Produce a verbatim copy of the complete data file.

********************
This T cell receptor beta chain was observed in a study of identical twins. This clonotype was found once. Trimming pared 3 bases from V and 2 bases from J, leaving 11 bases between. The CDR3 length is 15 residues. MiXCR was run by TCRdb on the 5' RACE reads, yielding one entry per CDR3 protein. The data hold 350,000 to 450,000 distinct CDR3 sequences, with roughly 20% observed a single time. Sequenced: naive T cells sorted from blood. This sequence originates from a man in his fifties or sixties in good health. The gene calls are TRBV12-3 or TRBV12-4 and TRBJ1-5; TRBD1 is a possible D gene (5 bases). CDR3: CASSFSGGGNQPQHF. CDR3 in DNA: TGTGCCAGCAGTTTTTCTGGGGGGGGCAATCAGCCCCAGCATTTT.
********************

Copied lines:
This T cell receptor beta chain was observed in a study of identical twins. This clonotype was found once. Trimming pared 3 bases from V and 2 bases from J, leaving 11 bases between. The CDR3 length is 15 residues. MiXCR was run by TCRdb on the 5' RACE reads, yielding one entry per CDR3 protein. The data hold 350,000 to 450,000 distinct CDR3 sequences, with roughly 20% observed a single time. Sequenced: naive T cells sorted from blood. This sequence originates from a man in his fifties or sixties in good health. The gene calls are TRBV12-3 or TRBV12-4 and TRBJ1-5; TRBD1 is a possible D gene (5 bases). CDR3: CASSFSGGGNQPQHF. CDR3 in DNA: TGTGCCAGCAGTTTTTCTGGGGGGGGCAATCAGCCCCAGCATTTT.